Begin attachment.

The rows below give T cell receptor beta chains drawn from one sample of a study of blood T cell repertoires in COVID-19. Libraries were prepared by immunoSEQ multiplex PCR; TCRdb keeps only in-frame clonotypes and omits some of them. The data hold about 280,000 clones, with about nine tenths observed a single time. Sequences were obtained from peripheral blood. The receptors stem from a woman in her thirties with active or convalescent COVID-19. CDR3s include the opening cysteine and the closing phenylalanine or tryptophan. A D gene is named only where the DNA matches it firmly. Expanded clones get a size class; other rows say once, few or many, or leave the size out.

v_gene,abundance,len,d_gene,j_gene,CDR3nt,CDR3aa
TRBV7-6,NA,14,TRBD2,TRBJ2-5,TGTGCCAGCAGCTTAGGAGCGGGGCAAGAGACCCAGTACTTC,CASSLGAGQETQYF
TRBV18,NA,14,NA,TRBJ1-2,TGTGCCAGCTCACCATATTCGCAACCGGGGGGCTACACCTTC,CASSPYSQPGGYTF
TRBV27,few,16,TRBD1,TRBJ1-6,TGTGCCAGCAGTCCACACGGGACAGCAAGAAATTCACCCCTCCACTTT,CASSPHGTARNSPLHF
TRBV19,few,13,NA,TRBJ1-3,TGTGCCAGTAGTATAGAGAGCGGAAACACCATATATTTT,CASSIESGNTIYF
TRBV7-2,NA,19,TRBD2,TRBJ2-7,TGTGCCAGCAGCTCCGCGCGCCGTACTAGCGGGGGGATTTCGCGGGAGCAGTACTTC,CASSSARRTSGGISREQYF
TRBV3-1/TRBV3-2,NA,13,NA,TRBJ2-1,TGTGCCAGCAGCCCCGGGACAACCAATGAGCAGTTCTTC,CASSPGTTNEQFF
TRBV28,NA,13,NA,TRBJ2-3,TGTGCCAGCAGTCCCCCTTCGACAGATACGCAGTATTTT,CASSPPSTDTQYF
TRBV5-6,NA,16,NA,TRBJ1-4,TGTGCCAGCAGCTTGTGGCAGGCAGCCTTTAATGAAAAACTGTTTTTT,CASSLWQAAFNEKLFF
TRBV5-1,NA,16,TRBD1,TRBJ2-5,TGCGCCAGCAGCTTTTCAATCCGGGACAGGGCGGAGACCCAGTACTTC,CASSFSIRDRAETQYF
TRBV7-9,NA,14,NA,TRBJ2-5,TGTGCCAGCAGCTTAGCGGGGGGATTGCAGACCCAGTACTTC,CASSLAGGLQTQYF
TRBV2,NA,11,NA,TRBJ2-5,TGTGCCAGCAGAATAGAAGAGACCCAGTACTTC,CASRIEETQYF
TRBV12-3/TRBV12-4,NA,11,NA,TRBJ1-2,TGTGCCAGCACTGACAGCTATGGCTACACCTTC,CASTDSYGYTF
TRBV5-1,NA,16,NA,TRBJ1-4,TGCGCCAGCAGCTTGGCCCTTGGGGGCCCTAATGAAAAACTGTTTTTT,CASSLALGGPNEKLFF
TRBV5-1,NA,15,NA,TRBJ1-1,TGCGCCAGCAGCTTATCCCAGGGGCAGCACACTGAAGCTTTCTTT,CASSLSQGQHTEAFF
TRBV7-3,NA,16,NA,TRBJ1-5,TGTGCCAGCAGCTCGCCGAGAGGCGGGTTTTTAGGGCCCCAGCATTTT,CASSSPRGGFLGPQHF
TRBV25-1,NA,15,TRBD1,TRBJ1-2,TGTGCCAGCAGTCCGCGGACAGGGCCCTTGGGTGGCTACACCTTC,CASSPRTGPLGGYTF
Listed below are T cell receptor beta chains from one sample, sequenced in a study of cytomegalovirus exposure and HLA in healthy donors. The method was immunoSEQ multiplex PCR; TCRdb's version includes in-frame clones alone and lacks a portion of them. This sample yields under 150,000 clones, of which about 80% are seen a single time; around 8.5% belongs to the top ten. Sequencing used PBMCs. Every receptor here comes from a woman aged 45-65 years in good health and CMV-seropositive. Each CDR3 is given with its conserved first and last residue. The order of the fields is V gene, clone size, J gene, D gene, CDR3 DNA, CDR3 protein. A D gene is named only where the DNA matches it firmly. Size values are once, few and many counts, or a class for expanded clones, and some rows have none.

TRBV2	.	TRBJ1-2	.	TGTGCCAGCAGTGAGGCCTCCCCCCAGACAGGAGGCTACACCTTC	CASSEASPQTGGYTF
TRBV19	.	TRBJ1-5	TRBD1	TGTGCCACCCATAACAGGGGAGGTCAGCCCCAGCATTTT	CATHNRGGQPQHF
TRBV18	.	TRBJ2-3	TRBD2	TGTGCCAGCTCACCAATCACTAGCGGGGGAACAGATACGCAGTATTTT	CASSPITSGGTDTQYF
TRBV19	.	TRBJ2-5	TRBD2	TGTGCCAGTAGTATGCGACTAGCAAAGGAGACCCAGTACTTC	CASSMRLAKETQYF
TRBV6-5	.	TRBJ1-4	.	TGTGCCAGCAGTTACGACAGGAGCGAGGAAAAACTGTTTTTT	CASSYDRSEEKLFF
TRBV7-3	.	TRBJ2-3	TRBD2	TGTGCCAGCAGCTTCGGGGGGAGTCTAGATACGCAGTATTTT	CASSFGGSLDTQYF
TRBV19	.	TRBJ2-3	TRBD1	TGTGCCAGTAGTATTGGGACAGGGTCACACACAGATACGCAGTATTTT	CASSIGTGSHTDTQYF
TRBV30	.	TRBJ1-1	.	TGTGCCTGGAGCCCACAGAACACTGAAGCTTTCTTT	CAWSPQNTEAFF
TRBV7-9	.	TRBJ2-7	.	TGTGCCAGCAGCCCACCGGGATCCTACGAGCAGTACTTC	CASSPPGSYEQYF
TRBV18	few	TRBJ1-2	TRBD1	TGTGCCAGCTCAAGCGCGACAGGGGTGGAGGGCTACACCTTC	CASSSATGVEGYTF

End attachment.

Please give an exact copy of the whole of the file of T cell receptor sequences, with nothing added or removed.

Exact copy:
The rows below give T cell receptor beta chains drawn from one sample of a study of blood T cell repertoires in COVID-19. Libraries were prepared by immunoSEQ multiplex PCR; TCRdb keeps only in-frame clonotypes and omits some of them. The data hold about 280,000 clones, with about nine tenths observed a single time. Sequences were obtained from peripheral blood. The receptors stem from a woman in her thirties with active or convalescent COVID-19. CDR3s include the opening cysteine and the closing phenylalanine or tryptophan. A D gene is named only where the DNA matches it firmly. Expanded clones get a size class; other rows say once, few or many, or leave the size out.

v_gene,abundance,len,d_gene,j_gene,CDR3nt,CDR3aa
TRBV7-6,NA,14,TRBD2,TRBJ2-5,TGTGCCAGCAGCTTAGGAGCGGGGCAAGAGACCCAGTACTTC,CASSLGAGQETQYF
TRBV18,NA,14,NA,TRBJ1-2,TGTGCCAGCTCACCATATTCGCAACCGGGGGGCTACACCTTC,CASSPYSQPGGYTF
TRBV27,few,16,TRBD1,TRBJ1-6,TGTGCCAGCAGTCCACACGGGACAGCAAGAAATTCACCCCTCCACTTT,CASSPHGTARNSPLHF
TRBV19,few,13,NA,TRBJ1-3,TGTGCCAGTAGTATAGAGAGCGGAAACACCATATATTTT,CASSIESGNTIYF
TRBV7-2,NA,19,TRBD2,TRBJ2-7,TGTGCCAGCAGCTCCGCGCGCCGTACTAGCGGGGGGATTTCGCGGGAGCAGTACTTC,CASSSARRTSGGISREQYF
TRBV3-1/TRBV3-2,NA,13,NA,TRBJ2-1,TGTGCCAGCAGCCCCGGGACAACCAATGAGCAGTTCTTC,CASSPGTTNEQFF
TRBV28,NA,13,NA,TRBJ2-3,TGTGCCAGCAGTCCCCCTTCGACAGATACGCAGTATTTT,CASSPPSTDTQYF
TRBV5-6,NA,16,NA,TRBJ1-4,TGTGCCAGCAGCTTGTGGCAGGCAGCCTTTAATGAAAAACTGTTTTTT,CASSLWQAAFNEKLFF
TRBV5-1,NA,16,TRBD1,TRBJ2-5,TGCGCCAGCAGCTTTTCAATCCGGGACAGGGCGGAGACCCAGTACTTC,CASSFSIRDRAETQYF
TRBV7-9,NA,14,NA,TRBJ2-5,TGTGCCAGCAGCTTAGCGGGGGGATTGCAGACCCAGTACTTC,CASSLAGGLQTQYF
TRBV2,NA,11,NA,TRBJ2-5,TGTGCCAGCAGAATAGAAGAGACCCAGTACTTC,CASRIEETQYF
TRBV12-3/TRBV12-4,NA,11,NA,TRBJ1-2,TGTGCCAGCACTGACAGCTATGGCTACACCTTC,CASTDSYGYTF
TRBV5-1,NA,16,NA,TRBJ1-4,TGCGCCAGCAGCTTGGCCCTTGGGGGCCCTAATGAAAAACTGTTTTTT,CASSLALGGPNEKLFF
TRBV5-1,NA,15,NA,TRBJ1-1,TGCGCCAGCAGCTTATCCCAGGGGCAGCACACTGAAGCTTTCTTT,CASSLSQGQHTEAFF
TRBV7-3,NA,16,NA,TRBJ1-5,TGTGCCAGCAGCTCGCCGAGAGGCGGGTTTTTAGGGCCCCAGCATTTT,CASSSPRGGFLGPQHF
TRBV25-1,NA,15,TRBD1,TRBJ1-2,TGTGCCAGCAGTCCGCGGACAGGGCCCTTGGGTGGCTACACCTTC,CASSPRTGPLGGYTF
Listed below are T cell receptor beta chains from one sample, sequenced in a study of cytomegalovirus exposure and HLA in healthy donors. The method was immunoSEQ multiplex PCR; TCRdb's version includes in-frame clones alone and lacks a portion of them. This sample yields under 150,000 clones, of which about 80% are seen a single time; around 8.5% belongs to the top ten. Sequencing used PBMCs. Every receptor here comes from a woman aged 45-65 years in good health and CMV-seropositive. Each CDR3 is given with its conserved first and last residue. The order of the fields is V gene, clone size, J gene, D gene, CDR3 DNA, CDR3 protein. A D gene is named only where the DNA matches it firmly. Size values are once, few and many counts, or a class for expanded clones, and some rows have none.

TRBV2	.	TRBJ1-2	.	TGTGCCAGCAGTGAGGCCTCCCCCCAGACAGGAGGCTACACCTTC	CASSEASPQTGGYTF
TRBV19	.	TRBJ1-5	TRBD1	TGTGCCACCCATAACAGGGGAGGTCAGCCCCAGCATTTT	CATHNRGGQPQHF
TRBV18	.	TRBJ2-3	TRBD2	TGTGCCAGCTCACCAATCACTAGCGGGGGAACAGATACGCAGTATTTT	CASSPITSGGTDTQYF
TRBV19	.	TRBJ2-5	TRBD2	TGTGCCAGTAGTATGCGACTAGCAAAGGAGACCCAGTACTTC	CASSMRLAKETQYF
TRBV6-5	.	TRBJ1-4	.	TGTGCCAGCAGTTACGACAGGAGCGAGGAAAAACTGTTTTTT	CASSYDRSEEKLFF
TRBV7-3	.	TRBJ2-3	TRBD2	TGTGCCAGCAGCTTCGGGGGGAGTCTAGATACGCAGTATTTT	CASSFGGSLDTQYF
TRBV19	.	TRBJ2-3	TRBD1	TGTGCCAGTAGTATTGGGACAGGGTCACACACAGATACGCAGTATTTT	CASSIGTGSHTDTQYF
TRBV30	.	TRBJ1-1	.	TGTGCCTGGAGCCCACAGAACACTGAAGCTTTCTTT	CAWSPQNTEAFF
TRBV7-9	.	TRBJ2-7	.	TGTGCCAGCAGCCCACCGGGATCCTACGAGCAGTACTTC	CASSPPGSYEQYF
TRBV18	few	TRBJ1-2	TRBD1	TGTGCCAGCTCAAGCGCGACAGGGGTGGAGGGCTACACCTTC	CASSSATGVEGYTF